Careful noting of the mental and physical phenomenon that arise during meditation requires intense and constant effort. All of the mental and physical phenomenon must be promptly and sufficiently noted to keep the mind from wandering constantly. Additionally, the Buddha used a different word to describe the effort required for Vipassana meditation. The pali word padhana is a word that denotes a more strenuous effort than viriya. Thus, practitioners of Vipassana meditation should be prepared for a more challenging practice compared to Samatha meditation.
Constant and Continuous Mindfulness – Pali “Sati”
As a result of applying viriya (intense effort) the practitioner of Buddhist meditation will be able to maintain constant mindfulness. However, sati is not only for formal meditation practice. The Buddha taught that devotees should maintain a constant state of mindfulness during all waking hours. Mindfulness is considered very important because it gives rise to “right understanding of phenomenon”. Therefore, by applying constant and strong mindfulness you will achieve a state of deep concentration called Samadhi.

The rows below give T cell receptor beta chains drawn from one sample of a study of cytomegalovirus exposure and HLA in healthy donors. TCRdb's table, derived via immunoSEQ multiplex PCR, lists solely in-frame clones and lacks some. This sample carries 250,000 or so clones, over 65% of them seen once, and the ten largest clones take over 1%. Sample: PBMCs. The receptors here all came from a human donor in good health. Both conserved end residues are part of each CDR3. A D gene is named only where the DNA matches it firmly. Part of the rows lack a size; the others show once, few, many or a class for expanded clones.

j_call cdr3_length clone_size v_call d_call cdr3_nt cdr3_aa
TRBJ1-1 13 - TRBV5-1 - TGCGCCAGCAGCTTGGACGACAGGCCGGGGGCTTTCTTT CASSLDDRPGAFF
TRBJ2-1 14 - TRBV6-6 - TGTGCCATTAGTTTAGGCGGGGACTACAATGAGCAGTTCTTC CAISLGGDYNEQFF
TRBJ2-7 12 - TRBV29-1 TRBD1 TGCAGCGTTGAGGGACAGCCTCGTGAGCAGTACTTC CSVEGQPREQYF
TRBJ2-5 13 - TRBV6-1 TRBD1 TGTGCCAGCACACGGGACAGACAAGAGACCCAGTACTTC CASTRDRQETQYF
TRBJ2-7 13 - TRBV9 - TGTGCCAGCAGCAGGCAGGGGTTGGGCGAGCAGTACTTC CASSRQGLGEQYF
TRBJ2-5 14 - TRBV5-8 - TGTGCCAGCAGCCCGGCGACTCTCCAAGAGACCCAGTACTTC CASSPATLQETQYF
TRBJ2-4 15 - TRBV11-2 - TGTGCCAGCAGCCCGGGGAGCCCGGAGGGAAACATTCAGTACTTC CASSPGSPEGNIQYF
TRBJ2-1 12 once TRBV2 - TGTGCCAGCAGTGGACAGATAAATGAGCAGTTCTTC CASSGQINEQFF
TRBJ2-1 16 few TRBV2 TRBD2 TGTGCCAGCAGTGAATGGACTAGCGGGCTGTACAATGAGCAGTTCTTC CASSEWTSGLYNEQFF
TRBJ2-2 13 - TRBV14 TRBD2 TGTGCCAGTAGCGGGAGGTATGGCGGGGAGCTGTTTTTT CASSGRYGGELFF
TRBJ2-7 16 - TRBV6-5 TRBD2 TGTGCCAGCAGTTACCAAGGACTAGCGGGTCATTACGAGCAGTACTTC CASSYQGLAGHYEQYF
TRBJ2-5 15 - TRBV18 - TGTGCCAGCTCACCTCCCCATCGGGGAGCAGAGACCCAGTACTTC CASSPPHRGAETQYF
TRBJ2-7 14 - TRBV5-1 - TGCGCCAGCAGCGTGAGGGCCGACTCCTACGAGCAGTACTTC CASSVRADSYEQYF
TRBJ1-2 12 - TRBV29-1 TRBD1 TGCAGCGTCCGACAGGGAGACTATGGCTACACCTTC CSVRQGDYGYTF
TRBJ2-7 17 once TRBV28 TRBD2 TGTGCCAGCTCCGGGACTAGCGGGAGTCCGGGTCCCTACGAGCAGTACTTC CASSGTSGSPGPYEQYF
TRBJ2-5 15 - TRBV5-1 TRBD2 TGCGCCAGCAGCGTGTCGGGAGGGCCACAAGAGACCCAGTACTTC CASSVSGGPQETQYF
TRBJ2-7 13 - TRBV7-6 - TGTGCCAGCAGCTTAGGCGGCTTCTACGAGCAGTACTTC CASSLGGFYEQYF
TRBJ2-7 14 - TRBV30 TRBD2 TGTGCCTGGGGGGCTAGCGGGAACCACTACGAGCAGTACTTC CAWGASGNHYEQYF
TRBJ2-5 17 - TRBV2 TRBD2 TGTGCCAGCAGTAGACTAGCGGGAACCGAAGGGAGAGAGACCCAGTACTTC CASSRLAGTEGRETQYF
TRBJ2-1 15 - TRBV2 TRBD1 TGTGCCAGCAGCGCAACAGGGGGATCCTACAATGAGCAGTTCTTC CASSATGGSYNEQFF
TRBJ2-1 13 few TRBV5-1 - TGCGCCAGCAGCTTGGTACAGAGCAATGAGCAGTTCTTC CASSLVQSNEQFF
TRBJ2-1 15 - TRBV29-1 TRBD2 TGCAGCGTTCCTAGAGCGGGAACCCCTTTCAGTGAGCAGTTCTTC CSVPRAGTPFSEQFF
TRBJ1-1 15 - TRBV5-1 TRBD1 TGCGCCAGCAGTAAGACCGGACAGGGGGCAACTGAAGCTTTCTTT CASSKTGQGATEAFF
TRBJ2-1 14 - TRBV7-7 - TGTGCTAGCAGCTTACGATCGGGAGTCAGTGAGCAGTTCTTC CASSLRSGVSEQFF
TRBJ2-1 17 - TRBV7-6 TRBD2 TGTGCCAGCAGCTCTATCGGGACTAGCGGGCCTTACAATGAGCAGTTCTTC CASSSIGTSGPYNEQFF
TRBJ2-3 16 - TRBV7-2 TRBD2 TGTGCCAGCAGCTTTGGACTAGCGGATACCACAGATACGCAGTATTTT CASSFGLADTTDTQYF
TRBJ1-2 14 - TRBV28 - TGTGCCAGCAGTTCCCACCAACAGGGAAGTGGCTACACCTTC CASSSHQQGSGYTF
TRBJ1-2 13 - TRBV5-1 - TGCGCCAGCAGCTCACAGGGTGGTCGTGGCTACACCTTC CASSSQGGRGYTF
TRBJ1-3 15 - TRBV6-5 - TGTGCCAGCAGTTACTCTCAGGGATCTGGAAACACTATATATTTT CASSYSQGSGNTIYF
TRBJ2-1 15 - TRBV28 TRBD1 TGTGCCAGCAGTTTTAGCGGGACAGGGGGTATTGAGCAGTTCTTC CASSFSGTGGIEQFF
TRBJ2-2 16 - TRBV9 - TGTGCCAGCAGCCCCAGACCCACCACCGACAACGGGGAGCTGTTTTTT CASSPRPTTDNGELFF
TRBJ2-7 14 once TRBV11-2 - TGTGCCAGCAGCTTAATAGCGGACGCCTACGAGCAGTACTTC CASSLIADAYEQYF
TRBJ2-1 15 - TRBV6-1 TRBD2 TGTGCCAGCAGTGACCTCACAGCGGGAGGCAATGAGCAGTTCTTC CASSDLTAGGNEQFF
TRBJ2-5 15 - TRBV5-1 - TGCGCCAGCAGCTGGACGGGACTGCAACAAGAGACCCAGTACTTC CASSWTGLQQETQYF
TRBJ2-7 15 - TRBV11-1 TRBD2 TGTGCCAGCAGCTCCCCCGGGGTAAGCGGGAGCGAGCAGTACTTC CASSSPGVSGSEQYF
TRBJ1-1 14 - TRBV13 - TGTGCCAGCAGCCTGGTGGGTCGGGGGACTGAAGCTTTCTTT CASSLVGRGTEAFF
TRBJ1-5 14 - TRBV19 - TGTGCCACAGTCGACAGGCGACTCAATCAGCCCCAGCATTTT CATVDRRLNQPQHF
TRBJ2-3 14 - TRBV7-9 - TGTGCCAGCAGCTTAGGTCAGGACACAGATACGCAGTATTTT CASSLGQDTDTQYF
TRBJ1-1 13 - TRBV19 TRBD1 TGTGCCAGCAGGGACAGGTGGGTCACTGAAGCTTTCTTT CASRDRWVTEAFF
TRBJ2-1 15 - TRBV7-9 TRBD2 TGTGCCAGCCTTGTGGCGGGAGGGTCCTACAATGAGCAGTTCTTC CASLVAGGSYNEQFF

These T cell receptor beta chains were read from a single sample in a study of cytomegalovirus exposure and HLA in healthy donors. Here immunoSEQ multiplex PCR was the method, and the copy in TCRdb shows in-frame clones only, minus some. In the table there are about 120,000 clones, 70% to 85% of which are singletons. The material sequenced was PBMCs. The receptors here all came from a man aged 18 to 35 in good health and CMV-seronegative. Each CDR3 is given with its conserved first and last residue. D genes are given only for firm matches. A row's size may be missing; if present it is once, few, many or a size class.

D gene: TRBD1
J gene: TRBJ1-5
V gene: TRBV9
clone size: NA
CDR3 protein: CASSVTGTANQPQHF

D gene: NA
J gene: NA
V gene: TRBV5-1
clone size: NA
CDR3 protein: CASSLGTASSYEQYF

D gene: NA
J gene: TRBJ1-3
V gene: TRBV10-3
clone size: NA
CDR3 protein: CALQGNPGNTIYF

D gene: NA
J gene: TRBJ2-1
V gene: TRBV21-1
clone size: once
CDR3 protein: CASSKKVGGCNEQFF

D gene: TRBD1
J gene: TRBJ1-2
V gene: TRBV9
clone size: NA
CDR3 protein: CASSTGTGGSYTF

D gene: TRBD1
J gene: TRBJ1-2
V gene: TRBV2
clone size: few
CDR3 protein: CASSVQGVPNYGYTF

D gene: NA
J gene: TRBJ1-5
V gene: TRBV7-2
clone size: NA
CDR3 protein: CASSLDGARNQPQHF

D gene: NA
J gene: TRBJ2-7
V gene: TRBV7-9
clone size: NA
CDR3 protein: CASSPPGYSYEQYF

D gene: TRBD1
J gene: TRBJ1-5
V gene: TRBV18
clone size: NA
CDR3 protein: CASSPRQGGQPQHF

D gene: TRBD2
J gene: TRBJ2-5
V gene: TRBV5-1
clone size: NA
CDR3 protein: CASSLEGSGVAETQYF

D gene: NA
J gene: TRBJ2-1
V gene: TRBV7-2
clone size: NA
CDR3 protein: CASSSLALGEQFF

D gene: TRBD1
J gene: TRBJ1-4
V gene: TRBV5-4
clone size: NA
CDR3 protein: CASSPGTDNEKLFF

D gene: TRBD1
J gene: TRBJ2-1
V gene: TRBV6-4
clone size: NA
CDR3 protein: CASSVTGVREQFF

Deep Concentration – Pali “Samadhi”
There are 3 types samadhi. 1) Upacara Samadhi (access concentration) 2) Appana Samadhi (absorption concentration) and 3) Khanika Samadhi (momentary concentration).
Upacara and Appana Samadhi are only possible when practicing Samatha meditation technique. Khanika Samadhi is possible when using Vipassana meditation practice but access and absorption Samadhi are not possible. The reason is because Vipassana does not focus on a single concentration point. Vipassana meditation technique requires taking multiple mental and physical phenomenon as concentration points. Therefore, only momentary concentration is possible. However, it is taught that momentary concentration in Vipassana meditation can be considered equal to the level of access concentration in Samatha meditation.